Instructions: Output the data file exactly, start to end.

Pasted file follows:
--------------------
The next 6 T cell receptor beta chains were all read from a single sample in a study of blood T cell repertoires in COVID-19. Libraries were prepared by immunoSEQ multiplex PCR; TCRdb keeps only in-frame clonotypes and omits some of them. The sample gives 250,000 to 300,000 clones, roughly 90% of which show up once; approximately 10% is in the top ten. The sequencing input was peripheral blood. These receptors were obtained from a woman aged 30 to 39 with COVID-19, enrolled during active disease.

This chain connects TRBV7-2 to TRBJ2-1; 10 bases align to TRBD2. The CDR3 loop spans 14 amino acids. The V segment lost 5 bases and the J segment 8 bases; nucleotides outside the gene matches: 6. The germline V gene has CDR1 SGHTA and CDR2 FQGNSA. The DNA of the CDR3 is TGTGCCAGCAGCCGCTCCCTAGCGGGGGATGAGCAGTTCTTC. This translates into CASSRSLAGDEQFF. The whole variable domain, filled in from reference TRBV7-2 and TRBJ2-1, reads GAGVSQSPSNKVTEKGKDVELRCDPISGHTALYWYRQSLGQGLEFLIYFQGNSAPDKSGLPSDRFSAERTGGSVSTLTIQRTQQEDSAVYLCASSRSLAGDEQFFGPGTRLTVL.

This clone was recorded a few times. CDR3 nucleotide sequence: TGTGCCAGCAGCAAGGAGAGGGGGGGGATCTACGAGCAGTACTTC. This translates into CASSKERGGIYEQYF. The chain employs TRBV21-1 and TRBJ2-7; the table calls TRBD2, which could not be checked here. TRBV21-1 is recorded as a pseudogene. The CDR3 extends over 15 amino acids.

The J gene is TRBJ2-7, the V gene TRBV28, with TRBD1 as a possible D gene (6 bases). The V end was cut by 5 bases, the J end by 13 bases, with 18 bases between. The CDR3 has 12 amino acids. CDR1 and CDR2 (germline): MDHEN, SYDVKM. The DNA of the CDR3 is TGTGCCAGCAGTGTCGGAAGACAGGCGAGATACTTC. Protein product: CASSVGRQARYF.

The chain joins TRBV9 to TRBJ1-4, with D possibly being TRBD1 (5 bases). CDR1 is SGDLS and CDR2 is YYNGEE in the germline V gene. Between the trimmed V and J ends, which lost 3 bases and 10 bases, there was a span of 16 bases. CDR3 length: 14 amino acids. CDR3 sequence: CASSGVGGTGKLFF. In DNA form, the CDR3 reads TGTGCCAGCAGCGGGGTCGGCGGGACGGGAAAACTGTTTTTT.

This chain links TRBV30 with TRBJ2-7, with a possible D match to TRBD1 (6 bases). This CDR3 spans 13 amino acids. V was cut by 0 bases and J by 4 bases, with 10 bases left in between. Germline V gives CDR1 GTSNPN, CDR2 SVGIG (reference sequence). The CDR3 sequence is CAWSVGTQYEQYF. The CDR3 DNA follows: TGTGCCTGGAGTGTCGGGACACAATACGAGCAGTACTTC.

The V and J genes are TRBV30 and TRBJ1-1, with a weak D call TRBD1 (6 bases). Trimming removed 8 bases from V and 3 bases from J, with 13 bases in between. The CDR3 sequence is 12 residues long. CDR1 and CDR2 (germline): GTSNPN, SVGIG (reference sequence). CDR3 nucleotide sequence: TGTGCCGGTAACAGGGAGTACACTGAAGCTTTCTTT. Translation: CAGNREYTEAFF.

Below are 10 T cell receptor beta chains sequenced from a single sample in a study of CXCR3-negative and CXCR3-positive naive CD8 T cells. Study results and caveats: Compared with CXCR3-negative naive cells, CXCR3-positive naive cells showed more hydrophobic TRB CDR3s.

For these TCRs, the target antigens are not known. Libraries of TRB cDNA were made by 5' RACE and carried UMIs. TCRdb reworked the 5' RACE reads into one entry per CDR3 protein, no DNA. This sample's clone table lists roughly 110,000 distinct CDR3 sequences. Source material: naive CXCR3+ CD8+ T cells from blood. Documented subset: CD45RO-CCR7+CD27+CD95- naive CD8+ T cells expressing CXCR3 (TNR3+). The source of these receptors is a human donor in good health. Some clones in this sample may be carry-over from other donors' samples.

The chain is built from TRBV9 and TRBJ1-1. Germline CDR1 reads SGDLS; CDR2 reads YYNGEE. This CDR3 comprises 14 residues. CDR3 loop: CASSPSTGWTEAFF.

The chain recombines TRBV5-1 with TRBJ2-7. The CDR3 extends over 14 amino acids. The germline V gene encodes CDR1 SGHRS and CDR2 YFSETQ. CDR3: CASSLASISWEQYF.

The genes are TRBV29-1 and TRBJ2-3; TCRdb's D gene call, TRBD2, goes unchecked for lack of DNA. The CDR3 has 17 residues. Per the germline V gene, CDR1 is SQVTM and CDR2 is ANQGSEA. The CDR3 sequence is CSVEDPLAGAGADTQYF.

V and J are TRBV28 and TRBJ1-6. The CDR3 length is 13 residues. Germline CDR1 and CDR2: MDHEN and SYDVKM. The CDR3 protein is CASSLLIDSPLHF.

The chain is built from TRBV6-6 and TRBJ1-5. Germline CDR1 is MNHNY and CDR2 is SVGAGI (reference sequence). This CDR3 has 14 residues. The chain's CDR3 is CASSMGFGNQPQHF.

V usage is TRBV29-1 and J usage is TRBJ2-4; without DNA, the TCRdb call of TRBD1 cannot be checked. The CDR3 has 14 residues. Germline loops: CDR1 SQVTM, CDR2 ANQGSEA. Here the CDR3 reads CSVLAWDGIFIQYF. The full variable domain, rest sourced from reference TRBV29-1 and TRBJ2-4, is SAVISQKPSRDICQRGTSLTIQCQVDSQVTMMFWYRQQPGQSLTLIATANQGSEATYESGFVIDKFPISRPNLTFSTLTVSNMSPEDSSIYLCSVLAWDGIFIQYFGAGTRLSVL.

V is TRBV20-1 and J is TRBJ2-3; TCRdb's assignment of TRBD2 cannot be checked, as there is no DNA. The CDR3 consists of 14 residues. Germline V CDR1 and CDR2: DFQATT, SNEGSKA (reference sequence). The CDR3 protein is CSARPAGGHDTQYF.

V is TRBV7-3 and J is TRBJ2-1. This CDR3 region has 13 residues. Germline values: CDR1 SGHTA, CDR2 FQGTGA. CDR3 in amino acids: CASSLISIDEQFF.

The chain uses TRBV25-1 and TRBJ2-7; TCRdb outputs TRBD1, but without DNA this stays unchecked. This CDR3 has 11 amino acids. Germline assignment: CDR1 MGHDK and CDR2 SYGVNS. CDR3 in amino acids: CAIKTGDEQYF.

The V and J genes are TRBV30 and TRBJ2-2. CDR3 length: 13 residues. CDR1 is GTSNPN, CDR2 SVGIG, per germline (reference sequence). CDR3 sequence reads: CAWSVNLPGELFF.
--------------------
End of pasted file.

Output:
The next 6 T cell receptor beta chains were all read from a single sample in a study of blood T cell repertoires in COVID-19. Libraries were prepared by immunoSEQ multiplex PCR; TCRdb keeps only in-frame clonotypes and omits some of them. The sample gives 250,000 to 300,000 clones, roughly 90% of which show up once; approximately 10% is in the top ten. The sequencing input was peripheral blood. These receptors were obtained from a woman aged 30 to 39 with COVID-19, enrolled during active disease.

This chain connects TRBV7-2 to TRBJ2-1; 10 bases align to TRBD2. The CDR3 loop spans 14 amino acids. The V segment lost 5 bases and the J segment 8 bases; nucleotides outside the gene matches: 6. The germline V gene has CDR1 SGHTA and CDR2 FQGNSA. The DNA of the CDR3 is TGTGCCAGCAGCCGCTCCCTAGCGGGGGATGAGCAGTTCTTC. This translates into CASSRSLAGDEQFF. The whole variable domain, filled in from reference TRBV7-2 and TRBJ2-1, reads GAGVSQSPSNKVTEKGKDVELRCDPISGHTALYWYRQSLGQGLEFLIYFQGNSAPDKSGLPSDRFSAERTGGSVSTLTIQRTQQEDSAVYLCASSRSLAGDEQFFGPGTRLTVL.

This clone was recorded a few times. CDR3 nucleotide sequence: TGTGCCAGCAGCAAGGAGAGGGGGGGGATCTACGAGCAGTACTTC. This translates into CASSKERGGIYEQYF. The chain employs TRBV21-1 and TRBJ2-7; the table calls TRBD2, which could not be checked here. TRBV21-1 is recorded as a pseudogene. The CDR3 extends over 15 amino acids.

The J gene is TRBJ2-7, the V gene TRBV28, with TRBD1 as a possible D gene (6 bases). The V end was cut by 5 bases, the J end by 13 bases, with 18 bases between. The CDR3 has 12 amino acids. CDR1 and CDR2 (germline): MDHEN, SYDVKM. The DNA of the CDR3 is TGTGCCAGCAGTGTCGGAAGACAGGCGAGATACTTC. Protein product: CASSVGRQARYF.

The chain joins TRBV9 to TRBJ1-4, with D possibly being TRBD1 (5 bases). CDR1 is SGDLS and CDR2 is YYNGEE in the germline V gene. Between the trimmed V and J ends, which lost 3 bases and 10 bases, there was a span of 16 bases. CDR3 length: 14 amino acids. CDR3 sequence: CASSGVGGTGKLFF. In DNA form, the CDR3 reads TGTGCCAGCAGCGGGGTCGGCGGGACGGGAAAACTGTTTTTT.

This chain links TRBV30 with TRBJ2-7, with a possible D match to TRBD1 (6 bases). This CDR3 spans 13 amino acids. V was cut by 0 bases and J by 4 bases, with 10 bases left in between. Germline V gives CDR1 GTSNPN, CDR2 SVGIG (reference sequence). The CDR3 sequence is CAWSVGTQYEQYF. The CDR3 DNA follows: TGTGCCTGGAGTGTCGGGACACAATACGAGCAGTACTTC.

The V and J genes are TRBV30 and TRBJ1-1, with a weak D call TRBD1 (6 bases). Trimming removed 8 bases from V and 3 bases from J, with 13 bases in between. The CDR3 sequence is 12 residues long. CDR1 and CDR2 (germline): GTSNPN, SVGIG (reference sequence). CDR3 nucleotide sequence: TGTGCCGGTAACAGGGAGTACACTGAAGCTTTCTTT. Translation: CAGNREYTEAFF.

Below are 10 T cell receptor beta chains sequenced from a single sample in a study of CXCR3-negative and CXCR3-positive naive CD8 T cells. Study results and caveats: Compared with CXCR3-negative naive cells, CXCR3-positive naive cells showed more hydrophobic TRB CDR3s.

For these TCRs, the target antigens are not known. Libraries of TRB cDNA were made by 5' RACE and carried UMIs. TCRdb reworked the 5' RACE reads into one entry per CDR3 protein, no DNA. This sample's clone table lists roughly 110,000 distinct CDR3 sequences. Source material: naive CXCR3+ CD8+ T cells from blood. Documented subset: CD45RO-CCR7+CD27+CD95- naive CD8+ T cells expressing CXCR3 (TNR3+). The source of these receptors is a human donor in good health. Some clones in this sample may be carry-over from other donors' samples.

The chain is built from TRBV9 and TRBJ1-1. Germline CDR1 reads SGDLS; CDR2 reads YYNGEE. This CDR3 comprises 14 residues. CDR3 loop: CASSPSTGWTEAFF.

The chain recombines TRBV5-1 with TRBJ2-7. The CDR3 extends over 14 amino acids. The germline V gene encodes CDR1 SGHRS and CDR2 YFSETQ. CDR3: CASSLASISWEQYF.

The genes are TRBV29-1 and TRBJ2-3; TCRdb's D gene call, TRBD2, goes unchecked for lack of DNA. The CDR3 has 17 residues. Per the germline V gene, CDR1 is SQVTM and CDR2 is ANQGSEA. The CDR3 sequence is CSVEDPLAGAGADTQYF.

V and J are TRBV28 and TRBJ1-6. The CDR3 length is 13 residues. Germline CDR1 and CDR2: MDHEN and SYDVKM. The CDR3 protein is CASSLLIDSPLHF.

The chain is built from TRBV6-6 and TRBJ1-5. Germline CDR1 is MNHNY and CDR2 is SVGAGI (reference sequence). This CDR3 has 14 residues. The chain's CDR3 is CASSMGFGNQPQHF.

V usage is TRBV29-1 and J usage is TRBJ2-4; without DNA, the TCRdb call of TRBD1 cannot be checked. The CDR3 has 14 residues. Germline loops: CDR1 SQVTM, CDR2 ANQGSEA. Here the CDR3 reads CSVLAWDGIFIQYF. The full variable domain, rest sourced from reference TRBV29-1 and TRBJ2-4, is SAVISQKPSRDICQRGTSLTIQCQVDSQVTMMFWYRQQPGQSLTLIATANQGSEATYESGFVIDKFPISRPNLTFSTLTVSNMSPEDSSIYLCSVLAWDGIFIQYFGAGTRLSVL.

V is TRBV20-1 and J is TRBJ2-3; TCRdb's assignment of TRBD2 cannot be checked, as there is no DNA. The CDR3 consists of 14 residues. Germline V CDR1 and CDR2: DFQATT, SNEGSKA (reference sequence). The CDR3 protein is CSARPAGGHDTQYF.

V is TRBV7-3 and J is TRBJ2-1. This CDR3 region has 13 residues. Germline values: CDR1 SGHTA, CDR2 FQGTGA. CDR3 in amino acids: CASSLISIDEQFF.

The chain uses TRBV25-1 and TRBJ2-7; TCRdb outputs TRBD1, but without DNA this stays unchecked. This CDR3 has 11 amino acids. Germline assignment: CDR1 MGHDK and CDR2 SYGVNS. CDR3 in amino acids: CAIKTGDEQYF.

The V and J genes are TRBV30 and TRBJ2-2. CDR3 length: 13 residues. CDR1 is GTSNPN, CDR2 SVGIG, per germline (reference sequence). CDR3 sequence reads: CAWSVNLPGELFF.